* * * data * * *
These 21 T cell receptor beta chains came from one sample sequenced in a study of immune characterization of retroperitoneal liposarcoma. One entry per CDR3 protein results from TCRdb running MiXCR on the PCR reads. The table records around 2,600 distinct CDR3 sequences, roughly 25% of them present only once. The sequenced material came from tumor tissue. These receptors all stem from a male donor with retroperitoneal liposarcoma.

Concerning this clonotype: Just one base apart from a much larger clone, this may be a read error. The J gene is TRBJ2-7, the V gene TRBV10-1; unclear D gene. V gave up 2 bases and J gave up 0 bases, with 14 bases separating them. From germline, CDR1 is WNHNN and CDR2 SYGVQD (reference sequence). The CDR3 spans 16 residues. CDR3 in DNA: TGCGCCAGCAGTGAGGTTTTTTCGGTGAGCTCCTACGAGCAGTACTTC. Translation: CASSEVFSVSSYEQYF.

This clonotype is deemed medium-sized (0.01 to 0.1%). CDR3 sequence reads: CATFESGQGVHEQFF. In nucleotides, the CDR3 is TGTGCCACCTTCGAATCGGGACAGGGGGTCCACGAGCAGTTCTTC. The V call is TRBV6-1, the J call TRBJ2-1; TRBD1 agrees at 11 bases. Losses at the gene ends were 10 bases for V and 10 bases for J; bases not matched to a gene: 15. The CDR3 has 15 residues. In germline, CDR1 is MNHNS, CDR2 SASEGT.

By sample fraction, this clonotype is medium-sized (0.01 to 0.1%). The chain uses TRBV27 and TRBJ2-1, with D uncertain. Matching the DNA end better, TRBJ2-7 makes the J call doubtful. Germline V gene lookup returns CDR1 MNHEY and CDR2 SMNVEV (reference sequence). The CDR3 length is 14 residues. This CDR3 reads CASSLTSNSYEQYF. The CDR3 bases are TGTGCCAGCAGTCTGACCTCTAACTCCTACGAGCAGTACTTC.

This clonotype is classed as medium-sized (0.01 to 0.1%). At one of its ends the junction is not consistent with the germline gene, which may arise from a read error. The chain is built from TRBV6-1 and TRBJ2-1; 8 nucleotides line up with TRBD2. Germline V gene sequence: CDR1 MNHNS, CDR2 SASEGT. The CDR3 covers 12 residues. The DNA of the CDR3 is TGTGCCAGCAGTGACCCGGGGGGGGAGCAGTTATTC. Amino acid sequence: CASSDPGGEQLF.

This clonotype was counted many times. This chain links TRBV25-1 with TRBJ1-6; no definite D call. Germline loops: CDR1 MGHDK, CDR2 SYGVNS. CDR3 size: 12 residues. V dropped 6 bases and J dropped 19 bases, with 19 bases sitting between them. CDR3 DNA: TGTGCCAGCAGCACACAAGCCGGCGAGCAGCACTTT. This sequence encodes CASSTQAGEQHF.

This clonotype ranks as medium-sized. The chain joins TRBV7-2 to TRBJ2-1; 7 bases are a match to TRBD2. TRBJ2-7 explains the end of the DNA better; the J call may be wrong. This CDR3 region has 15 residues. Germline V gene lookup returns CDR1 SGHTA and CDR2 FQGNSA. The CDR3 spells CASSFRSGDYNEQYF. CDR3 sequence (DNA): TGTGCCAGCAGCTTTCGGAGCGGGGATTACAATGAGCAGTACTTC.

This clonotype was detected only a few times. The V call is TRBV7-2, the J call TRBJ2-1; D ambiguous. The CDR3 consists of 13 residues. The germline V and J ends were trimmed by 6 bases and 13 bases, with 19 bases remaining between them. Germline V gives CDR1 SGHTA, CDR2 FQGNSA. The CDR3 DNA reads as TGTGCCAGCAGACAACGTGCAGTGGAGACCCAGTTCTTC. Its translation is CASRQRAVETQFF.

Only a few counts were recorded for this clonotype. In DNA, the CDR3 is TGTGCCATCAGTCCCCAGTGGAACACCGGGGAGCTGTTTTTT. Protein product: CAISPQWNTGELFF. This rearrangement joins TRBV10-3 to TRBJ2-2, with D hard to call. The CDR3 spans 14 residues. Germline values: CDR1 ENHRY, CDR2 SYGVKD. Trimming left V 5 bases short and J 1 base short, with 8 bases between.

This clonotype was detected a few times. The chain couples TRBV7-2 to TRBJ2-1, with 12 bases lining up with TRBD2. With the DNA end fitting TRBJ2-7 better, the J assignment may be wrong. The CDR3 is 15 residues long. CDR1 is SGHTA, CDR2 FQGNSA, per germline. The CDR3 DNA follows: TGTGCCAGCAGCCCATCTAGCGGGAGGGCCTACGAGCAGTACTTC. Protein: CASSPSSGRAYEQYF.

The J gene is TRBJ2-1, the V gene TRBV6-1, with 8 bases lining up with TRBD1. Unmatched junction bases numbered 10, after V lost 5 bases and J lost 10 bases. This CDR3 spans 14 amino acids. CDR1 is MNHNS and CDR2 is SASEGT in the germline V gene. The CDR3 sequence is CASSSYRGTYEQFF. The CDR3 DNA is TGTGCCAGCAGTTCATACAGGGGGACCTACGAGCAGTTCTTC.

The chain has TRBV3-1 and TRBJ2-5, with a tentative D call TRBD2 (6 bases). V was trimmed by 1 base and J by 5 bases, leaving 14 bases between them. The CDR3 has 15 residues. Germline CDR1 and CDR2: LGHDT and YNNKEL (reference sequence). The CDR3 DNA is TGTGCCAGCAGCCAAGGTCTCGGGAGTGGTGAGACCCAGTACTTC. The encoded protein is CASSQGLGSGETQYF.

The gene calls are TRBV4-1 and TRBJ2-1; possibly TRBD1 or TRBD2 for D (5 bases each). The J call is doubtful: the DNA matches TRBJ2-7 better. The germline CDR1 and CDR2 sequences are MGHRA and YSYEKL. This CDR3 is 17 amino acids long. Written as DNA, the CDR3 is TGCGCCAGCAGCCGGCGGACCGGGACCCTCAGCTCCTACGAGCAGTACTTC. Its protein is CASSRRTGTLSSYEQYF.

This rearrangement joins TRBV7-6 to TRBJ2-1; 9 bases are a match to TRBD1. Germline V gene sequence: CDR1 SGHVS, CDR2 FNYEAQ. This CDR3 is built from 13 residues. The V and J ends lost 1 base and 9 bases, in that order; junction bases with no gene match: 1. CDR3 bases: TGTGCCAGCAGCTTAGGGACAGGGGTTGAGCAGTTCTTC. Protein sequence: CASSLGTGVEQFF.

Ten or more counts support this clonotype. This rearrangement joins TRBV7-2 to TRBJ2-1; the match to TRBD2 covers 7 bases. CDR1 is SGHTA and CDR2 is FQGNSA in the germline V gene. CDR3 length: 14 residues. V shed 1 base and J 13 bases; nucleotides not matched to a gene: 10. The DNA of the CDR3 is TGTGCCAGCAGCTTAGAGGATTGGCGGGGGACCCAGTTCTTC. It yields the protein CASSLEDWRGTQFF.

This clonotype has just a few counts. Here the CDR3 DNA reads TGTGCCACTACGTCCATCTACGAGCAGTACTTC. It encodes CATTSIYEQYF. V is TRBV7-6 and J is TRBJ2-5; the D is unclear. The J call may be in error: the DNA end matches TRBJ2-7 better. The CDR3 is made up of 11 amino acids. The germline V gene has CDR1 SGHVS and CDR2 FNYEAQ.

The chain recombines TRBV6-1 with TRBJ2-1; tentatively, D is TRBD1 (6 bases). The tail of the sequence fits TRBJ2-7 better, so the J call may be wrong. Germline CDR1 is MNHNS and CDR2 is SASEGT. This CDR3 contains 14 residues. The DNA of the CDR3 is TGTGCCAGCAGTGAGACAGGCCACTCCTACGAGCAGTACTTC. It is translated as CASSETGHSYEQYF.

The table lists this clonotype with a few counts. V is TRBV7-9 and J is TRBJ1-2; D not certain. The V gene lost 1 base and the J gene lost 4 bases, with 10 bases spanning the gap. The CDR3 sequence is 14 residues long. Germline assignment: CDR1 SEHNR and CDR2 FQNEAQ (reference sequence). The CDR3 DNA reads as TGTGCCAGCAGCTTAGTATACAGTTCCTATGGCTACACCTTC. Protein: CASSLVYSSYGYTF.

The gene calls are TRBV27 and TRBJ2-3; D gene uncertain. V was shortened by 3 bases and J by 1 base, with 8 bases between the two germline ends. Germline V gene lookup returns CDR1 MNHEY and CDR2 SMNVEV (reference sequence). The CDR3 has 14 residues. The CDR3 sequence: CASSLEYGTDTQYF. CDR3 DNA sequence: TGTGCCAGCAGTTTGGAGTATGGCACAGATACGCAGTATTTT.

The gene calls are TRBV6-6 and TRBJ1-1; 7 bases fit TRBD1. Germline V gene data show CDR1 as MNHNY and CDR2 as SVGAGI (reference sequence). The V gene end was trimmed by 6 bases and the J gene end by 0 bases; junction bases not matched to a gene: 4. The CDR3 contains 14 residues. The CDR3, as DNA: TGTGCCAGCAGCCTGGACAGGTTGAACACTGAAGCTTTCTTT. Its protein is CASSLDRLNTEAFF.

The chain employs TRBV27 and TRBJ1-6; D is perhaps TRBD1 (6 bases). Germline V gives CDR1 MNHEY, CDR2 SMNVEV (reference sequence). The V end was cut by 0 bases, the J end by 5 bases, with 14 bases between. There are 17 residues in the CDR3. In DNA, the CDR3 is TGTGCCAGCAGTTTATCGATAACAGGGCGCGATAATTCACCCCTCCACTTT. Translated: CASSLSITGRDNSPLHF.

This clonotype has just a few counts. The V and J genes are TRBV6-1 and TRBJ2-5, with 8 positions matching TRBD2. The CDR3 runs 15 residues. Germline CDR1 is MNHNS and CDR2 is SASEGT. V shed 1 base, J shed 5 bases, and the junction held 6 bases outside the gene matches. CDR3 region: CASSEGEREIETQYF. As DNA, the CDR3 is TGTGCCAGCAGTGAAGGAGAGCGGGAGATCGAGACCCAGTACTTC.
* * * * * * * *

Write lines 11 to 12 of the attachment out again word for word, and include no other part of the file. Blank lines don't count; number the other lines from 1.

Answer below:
The J gene is TRBJ2-1, the V gene TRBV6-1, with 8 bases lining up with TRBD1. Unmatched junction bases numbered 10, after V lost 5 bases and J lost 10 bases. This CDR3 spans 14 amino acids. CDR1 is MNHNS and CDR2 is SASEGT in the germline V gene. The CDR3 sequence is CASSSYRGTYEQFF. The CDR3 DNA is TGTGCCAGCAGTTCATACAGGGGGACCTACGAGCAGTTCTTC.

The chain has TRBV3-1 and TRBJ2-5, with a tentative D call TRBD2 (6 bases). V was trimmed by 1 base and J by 5 bases, leaving 14 bases between them. The CDR3 has 15 residues. Germline CDR1 and CDR2: LGHDT and YNNKEL (reference sequence). The CDR3 DNA is TGTGCCAGCAGCCAAGGTCTCGGGAGTGGTGAGACCCAGTACTTC. The encoded protein is CASSQGLGSGETQYF.